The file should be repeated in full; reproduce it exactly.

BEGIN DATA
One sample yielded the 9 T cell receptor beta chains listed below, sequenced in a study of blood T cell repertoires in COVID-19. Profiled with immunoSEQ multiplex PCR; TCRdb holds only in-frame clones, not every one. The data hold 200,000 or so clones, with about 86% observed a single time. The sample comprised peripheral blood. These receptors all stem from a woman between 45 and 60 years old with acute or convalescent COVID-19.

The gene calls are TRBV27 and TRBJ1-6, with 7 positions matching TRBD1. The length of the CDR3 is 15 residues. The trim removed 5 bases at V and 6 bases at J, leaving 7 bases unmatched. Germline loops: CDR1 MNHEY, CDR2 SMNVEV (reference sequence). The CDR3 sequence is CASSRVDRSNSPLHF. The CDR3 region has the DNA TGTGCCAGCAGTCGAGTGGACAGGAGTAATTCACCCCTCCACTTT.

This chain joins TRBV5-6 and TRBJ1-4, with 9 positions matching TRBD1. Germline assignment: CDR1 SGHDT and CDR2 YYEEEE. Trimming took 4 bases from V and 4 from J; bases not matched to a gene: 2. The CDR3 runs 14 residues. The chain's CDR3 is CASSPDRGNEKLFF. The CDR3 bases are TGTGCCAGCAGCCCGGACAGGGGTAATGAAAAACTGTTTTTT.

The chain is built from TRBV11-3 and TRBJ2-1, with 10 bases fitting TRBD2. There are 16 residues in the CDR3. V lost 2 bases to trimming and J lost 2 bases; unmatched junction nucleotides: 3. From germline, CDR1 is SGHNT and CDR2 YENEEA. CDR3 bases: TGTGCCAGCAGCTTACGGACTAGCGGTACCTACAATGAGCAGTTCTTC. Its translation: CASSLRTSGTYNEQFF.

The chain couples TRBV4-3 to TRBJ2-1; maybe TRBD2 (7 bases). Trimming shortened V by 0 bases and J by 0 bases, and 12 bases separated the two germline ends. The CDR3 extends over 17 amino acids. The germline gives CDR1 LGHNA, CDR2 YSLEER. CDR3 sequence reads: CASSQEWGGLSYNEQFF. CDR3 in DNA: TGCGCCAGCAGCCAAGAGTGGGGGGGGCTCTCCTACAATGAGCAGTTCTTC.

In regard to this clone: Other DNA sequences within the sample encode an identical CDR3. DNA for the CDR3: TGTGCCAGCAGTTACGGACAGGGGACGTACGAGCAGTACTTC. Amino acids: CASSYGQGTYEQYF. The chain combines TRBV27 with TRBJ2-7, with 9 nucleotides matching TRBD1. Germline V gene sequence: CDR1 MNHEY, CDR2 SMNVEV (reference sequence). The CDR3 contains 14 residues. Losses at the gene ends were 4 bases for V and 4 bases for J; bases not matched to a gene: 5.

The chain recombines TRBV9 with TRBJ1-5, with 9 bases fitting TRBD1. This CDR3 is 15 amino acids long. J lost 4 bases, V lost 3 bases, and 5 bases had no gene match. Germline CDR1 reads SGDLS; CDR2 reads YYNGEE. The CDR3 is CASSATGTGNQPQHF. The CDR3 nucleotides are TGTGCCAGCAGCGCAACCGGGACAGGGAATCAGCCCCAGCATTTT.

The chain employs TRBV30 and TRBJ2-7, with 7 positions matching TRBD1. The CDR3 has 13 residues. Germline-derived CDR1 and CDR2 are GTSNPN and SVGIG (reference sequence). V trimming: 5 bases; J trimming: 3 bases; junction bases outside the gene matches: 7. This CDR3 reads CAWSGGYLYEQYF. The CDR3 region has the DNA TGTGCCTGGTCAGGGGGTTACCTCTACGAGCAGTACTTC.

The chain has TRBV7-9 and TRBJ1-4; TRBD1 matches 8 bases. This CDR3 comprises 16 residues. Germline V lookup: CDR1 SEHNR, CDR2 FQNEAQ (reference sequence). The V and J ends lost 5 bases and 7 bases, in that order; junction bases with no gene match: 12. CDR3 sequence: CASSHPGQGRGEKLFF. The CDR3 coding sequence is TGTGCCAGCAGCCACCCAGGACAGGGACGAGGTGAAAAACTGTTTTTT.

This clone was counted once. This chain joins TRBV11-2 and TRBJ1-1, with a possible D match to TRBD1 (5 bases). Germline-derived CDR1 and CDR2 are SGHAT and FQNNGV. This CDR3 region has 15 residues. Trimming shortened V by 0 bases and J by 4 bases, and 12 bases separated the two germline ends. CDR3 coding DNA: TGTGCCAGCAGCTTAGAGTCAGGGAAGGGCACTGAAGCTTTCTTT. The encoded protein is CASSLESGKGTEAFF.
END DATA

One sample yielded the 9 T cell receptor beta chains listed below, sequenced in a study of blood T cell repertoires in COVID-19. Profiled with immunoSEQ multiplex PCR; TCRdb holds only in-frame clones, not every one. The data hold 200,000 or so clones, with about 86% observed a single time. The sample comprised peripheral blood. These receptors all stem from a woman between 45 and 60 years old with acute or convalescent COVID-19.

The gene calls are TRBV27 and TRBJ1-6, with 7 positions matching TRBD1. The length of the CDR3 is 15 residues. The trim removed 5 bases at V and 6 bases at J, leaving 7 bases unmatched. Germline loops: CDR1 MNHEY, CDR2 SMNVEV (reference sequence). The CDR3 sequence is CASSRVDRSNSPLHF. The CDR3 region has the DNA TGTGCCAGCAGTCGAGTGGACAGGAGTAATTCACCCCTCCACTTT.

This chain joins TRBV5-6 and TRBJ1-4, with 9 positions matching TRBD1. Germline assignment: CDR1 SGHDT and CDR2 YYEEEE. Trimming took 4 bases from V and 4 from J; bases not matched to a gene: 2. The CDR3 runs 14 residues. The chain's CDR3 is CASSPDRGNEKLFF. The CDR3 bases are TGTGCCAGCAGCCCGGACAGGGGTAATGAAAAACTGTTTTTT.

The chain is built from TRBV11-3 and TRBJ2-1, with 10 bases fitting TRBD2. There are 16 residues in the CDR3. V lost 2 bases to trimming and J lost 2 bases; unmatched junction nucleotides: 3. From germline, CDR1 is SGHNT and CDR2 YENEEA. CDR3 bases: TGTGCCAGCAGCTTACGGACTAGCGGTACCTACAATGAGCAGTTCTTC. Its translation: CASSLRTSGTYNEQFF.

The chain couples TRBV4-3 to TRBJ2-1; maybe TRBD2 (7 bases). Trimming shortened V by 0 bases and J by 0 bases, and 12 bases separated the two germline ends. The CDR3 extends over 17 amino acids. The germline gives CDR1 LGHNA, CDR2 YSLEER. CDR3 sequence reads: CASSQEWGGLSYNEQFF. CDR3 in DNA: TGCGCCAGCAGCCAAGAGTGGGGGGGGCTCTCCTACAATGAGCAGTTCTTC.

In regard to this clone: Other DNA sequences within the sample encode an identical CDR3. DNA for the CDR3: TGTGCCAGCAGTTACGGACAGGGGACGTACGAGCAGTACTTC. Amino acids: CASSYGQGTYEQYF. The chain combines TRBV27 with TRBJ2-7, with 9 nucleotides matching TRBD1. Germline V gene sequence: CDR1 MNHEY, CDR2 SMNVEV (reference sequence). The CDR3 contains 14 residues. Losses at the gene ends were 4 bases for V and 4 bases for J; bases not matched to a gene: 5.

The chain recombines TRBV9 with TRBJ1-5, with 9 bases fitting TRBD1. This CDR3 is 15 amino acids long. J lost 4 bases, V lost 3 bases, and 5 bases had no gene match. Germline CDR1 reads SGDLS; CDR2 reads YYNGEE. The CDR3 is CASSATGTGNQPQHF. The CDR3 nucleotides are TGTGCCAGCAGCGCAACCGGGACAGGGAATCAGCCCCAGCATTTT.

The chain employs TRBV30 and TRBJ2-7, with 7 positions matching TRBD1. The CDR3 has 13 residues. Germline-derived CDR1 and CDR2 are GTSNPN and SVGIG (reference sequence). V trimming: 5 bases; J trimming: 3 bases; junction bases outside the gene matches: 7. This CDR3 reads CAWSGGYLYEQYF. The CDR3 region has the DNA TGTGCCTGGTCAGGGGGTTACCTCTACGAGCAGTACTTC.

The chain has TRBV7-9 and TRBJ1-4; TRBD1 matches 8 bases. This CDR3 comprises 16 residues. Germline V lookup: CDR1 SEHNR, CDR2 FQNEAQ (reference sequence). The V and J ends lost 5 bases and 7 bases, in that order; junction bases with no gene match: 12. CDR3 sequence: CASSHPGQGRGEKLFF. The CDR3 coding sequence is TGTGCCAGCAGCCACCCAGGACAGGGACGAGGTGAAAAACTGTTTTTT.

This clone was counted once. This chain joins TRBV11-2 and TRBJ1-1, with a possible D match to TRBD1 (5 bases). Germline-derived CDR1 and CDR2 are SGHAT and FQNNGV. This CDR3 region has 15 residues. Trimming shortened V by 0 bases and J by 4 bases, and 12 bases separated the two germline ends. CDR3 coding DNA: TGTGCCAGCAGCTTAGAGTCAGGGAAGGGCACTGAAGCTTTCTTT. The encoded protein is CASSLESGKGTEAFF.